The survey results show that Africa is not yet a top investment choice for U.S. corporations. There are several reasons for this: The promised return is not commensurate with the risks; other continents, countries, and regions offer better investment options; and U.S. executives view Africa as needing excessive work to be an attractive investment choice.
“I won’t risk my reputation and hard work over years to establish a new facility if risk factors are too high. Our company’s internal audit of a country drives decisions.”
Generally, survey respondents see pockets of potential in Africa, and they recognize that some countries are making an effort to change.
Corporate America would be more interested in investing in African countries that are seriously trying to attract investment if the following characteristics were in place:
Stable political environment
Educated workforce
A fair business environment
Improved infrastructure
In addition, countries and regions in Africa need to sell themselves more aggressively to corporate America. But even if Africa learns to better market itself to U.S. businesses, investors will hesitate because Africa is regularly portrayed in the media as unstable and violent.
Until the overall picture stabilizes, most African nations will find it tough to attract FDI. Exceptions include northern countries like Morocco and Egypt and sub-Saharan countries like South Africa and Nigeria, with proven business potential. However, the investment jury is still out even for these countries.
Therefore, African government and business leaders should decide how best to overcome the impediments — both real and perceived — to U.S. corporate investment.
“For me, Africa is West Africa, East Africa, Central Africa, and South Africa — which are four totally different worlds.”
A focus on regional harmonization is increasingly necessary for Africa to succeed in attracting investment. This will help overcome the negative images generated by a single country, improve market access for investors, and allow for a more streamlined regulatory environment to encourage business investment.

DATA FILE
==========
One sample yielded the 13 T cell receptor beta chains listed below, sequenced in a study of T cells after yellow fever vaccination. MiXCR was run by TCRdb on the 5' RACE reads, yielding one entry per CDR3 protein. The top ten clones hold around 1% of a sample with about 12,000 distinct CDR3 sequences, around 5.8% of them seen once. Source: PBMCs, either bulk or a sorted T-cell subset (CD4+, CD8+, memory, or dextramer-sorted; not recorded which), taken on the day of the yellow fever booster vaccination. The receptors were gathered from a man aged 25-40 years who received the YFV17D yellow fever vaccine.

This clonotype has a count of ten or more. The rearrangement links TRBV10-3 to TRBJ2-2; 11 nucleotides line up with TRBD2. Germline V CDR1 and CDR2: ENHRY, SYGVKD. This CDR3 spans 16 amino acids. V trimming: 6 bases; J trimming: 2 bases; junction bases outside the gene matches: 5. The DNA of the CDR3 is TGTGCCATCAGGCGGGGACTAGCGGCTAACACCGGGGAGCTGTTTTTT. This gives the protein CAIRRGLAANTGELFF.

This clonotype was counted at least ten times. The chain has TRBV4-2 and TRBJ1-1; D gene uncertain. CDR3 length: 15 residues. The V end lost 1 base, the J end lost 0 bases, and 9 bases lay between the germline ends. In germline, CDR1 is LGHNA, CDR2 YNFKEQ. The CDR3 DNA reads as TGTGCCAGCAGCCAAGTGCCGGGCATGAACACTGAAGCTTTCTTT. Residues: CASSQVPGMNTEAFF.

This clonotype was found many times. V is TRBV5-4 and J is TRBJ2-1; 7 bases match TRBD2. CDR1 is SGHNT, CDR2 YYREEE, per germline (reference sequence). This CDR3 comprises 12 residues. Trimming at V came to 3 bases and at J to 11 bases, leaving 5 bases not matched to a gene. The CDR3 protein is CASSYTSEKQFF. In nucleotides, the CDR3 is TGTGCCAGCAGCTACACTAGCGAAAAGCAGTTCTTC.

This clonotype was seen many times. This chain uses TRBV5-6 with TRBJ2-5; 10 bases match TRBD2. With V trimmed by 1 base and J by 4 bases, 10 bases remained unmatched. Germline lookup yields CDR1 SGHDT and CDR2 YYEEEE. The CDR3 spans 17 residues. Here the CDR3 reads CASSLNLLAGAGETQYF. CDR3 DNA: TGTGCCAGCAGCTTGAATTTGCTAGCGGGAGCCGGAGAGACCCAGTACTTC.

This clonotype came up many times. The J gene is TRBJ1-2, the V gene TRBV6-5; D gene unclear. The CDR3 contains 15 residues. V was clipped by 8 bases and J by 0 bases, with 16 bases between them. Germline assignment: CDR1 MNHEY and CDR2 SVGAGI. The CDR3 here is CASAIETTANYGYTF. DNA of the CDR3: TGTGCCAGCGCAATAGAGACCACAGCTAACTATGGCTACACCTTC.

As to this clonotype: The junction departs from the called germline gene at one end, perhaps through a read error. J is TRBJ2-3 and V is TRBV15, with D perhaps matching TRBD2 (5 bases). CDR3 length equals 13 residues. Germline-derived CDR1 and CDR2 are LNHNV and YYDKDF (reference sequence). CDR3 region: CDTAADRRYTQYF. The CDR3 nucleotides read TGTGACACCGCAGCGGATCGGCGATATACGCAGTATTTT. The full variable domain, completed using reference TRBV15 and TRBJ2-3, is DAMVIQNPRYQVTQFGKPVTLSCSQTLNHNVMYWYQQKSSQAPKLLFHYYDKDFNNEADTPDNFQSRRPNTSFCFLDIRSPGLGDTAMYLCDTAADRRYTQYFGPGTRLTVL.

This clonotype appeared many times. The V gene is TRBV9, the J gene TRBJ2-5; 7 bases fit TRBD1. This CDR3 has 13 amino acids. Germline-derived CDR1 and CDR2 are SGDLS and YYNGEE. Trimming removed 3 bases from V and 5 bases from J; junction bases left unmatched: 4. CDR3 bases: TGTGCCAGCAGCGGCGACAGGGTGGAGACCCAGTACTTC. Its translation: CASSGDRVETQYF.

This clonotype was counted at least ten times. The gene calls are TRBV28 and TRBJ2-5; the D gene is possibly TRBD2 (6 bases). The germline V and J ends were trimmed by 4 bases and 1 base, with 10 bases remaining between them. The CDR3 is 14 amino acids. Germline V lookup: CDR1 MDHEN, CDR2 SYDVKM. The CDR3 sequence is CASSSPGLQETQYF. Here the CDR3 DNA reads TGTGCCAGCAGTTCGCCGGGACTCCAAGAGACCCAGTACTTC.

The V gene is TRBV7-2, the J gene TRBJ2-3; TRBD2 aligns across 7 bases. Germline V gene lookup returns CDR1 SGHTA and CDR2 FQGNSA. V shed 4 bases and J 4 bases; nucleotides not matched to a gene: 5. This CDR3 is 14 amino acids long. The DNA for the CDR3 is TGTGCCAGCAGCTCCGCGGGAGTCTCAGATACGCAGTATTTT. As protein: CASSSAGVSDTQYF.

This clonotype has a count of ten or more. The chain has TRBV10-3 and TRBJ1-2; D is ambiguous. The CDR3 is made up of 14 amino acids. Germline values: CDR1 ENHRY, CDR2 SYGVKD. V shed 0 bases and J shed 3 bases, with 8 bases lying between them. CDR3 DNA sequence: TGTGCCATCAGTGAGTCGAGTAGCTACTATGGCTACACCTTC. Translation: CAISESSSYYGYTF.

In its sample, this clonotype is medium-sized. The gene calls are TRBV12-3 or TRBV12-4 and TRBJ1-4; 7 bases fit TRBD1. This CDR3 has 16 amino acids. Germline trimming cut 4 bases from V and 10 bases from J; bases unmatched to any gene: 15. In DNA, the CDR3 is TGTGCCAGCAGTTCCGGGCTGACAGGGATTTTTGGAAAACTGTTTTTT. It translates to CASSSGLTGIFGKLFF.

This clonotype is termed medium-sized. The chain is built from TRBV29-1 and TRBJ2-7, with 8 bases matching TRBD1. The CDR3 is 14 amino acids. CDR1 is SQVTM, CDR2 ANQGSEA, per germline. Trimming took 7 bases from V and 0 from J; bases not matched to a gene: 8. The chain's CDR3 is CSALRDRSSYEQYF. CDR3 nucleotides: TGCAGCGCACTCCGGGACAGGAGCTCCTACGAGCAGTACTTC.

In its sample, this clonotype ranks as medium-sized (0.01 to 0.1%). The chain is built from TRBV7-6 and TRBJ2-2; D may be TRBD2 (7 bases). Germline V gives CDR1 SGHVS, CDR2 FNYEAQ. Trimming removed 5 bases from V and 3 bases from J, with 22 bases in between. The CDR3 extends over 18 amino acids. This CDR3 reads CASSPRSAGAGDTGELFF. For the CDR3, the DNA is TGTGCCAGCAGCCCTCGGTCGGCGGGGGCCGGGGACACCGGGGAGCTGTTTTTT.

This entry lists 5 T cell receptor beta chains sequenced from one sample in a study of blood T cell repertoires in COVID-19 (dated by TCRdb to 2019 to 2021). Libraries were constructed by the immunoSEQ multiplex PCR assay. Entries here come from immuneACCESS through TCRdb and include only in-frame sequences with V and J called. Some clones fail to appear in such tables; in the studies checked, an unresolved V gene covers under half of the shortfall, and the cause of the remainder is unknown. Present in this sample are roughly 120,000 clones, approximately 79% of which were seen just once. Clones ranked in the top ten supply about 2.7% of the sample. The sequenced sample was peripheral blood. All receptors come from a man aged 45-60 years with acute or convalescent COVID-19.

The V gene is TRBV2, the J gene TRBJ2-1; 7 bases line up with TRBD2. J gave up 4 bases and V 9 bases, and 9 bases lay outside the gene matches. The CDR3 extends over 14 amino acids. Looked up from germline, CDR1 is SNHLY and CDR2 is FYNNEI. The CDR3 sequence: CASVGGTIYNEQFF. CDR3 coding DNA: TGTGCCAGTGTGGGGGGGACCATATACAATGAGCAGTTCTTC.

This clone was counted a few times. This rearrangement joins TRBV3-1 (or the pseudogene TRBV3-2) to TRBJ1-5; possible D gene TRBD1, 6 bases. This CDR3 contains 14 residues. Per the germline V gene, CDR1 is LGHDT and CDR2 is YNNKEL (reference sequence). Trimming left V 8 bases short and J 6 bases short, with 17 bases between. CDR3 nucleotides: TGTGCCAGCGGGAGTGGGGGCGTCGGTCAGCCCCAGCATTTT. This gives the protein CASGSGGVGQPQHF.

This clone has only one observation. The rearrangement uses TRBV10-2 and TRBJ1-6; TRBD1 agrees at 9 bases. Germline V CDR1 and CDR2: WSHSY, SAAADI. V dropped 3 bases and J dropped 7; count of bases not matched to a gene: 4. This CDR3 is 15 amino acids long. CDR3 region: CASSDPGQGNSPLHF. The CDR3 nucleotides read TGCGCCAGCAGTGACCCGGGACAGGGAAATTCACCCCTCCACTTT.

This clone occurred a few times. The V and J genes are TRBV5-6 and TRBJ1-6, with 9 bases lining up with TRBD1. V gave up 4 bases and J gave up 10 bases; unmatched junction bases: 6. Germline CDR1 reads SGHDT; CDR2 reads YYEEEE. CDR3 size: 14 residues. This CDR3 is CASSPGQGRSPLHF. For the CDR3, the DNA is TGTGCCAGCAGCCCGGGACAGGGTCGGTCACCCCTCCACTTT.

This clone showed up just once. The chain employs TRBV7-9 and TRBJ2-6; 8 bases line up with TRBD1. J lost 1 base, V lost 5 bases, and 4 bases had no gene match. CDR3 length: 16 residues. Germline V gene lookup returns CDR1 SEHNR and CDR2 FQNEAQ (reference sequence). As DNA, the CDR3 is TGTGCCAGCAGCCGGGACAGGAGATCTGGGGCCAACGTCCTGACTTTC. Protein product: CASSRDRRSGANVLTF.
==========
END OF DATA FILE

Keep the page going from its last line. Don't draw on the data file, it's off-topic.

American businesses also need to consider carefully the opportunity cost of ceding Africa to its European, Chinese, and Indian competitors. If U.S. corporations are able to find ways of overcoming their fears, as they do in other parts of the world, the business case for investing in Africa is increasingly attractive. This is proven by success stories in oil and gas, extraction, telecommunications, retail sectors, and the growth of fast-moving consumer goods companies.
Since Africa offers long-term growth opportunities to U.S. companies, there is clearly a need for the U.S. government to find more innovative ways to help U.S. corporations invest on the continent.
“Once we are in a country, we often look at other opportunities.”
Finally, Africa may want to consider the benefits of encouraging U.S. corporations whose stated desire is to employ Africans, unlike others who merely exploit African mineral resources without contributing to local employment. Africa may also benefit in the long term from the U.S. approach of skills transfer and technology development, provided that its intellectual property is protected.
“What is much more essential than building factories is that we are willing to export intellectual capital. Plants can be closed or relocated. It is much more important long term that an investor is willing and committed to sharing intellectual capital.”
How Africa prepares to accommodate the concerns of U.S. corporations and compete for U.S. investment is the topic of part two of this study.
The Conversation (Behind Closed Doors) – Baird’s CMC

About Dugutigui

In the “Diula” language in Mali, the term « dugutigui » (chief of the village), literally translated, means: «owner of the village»; «dugu» means village and «tigui», owner. Probably the term is the result of the contraction of «dugu kuntigui» (literally: chief of the village).
This entry was posted in Africa, English, Politically Incorrect Language, Politics. Bookmark the permalink.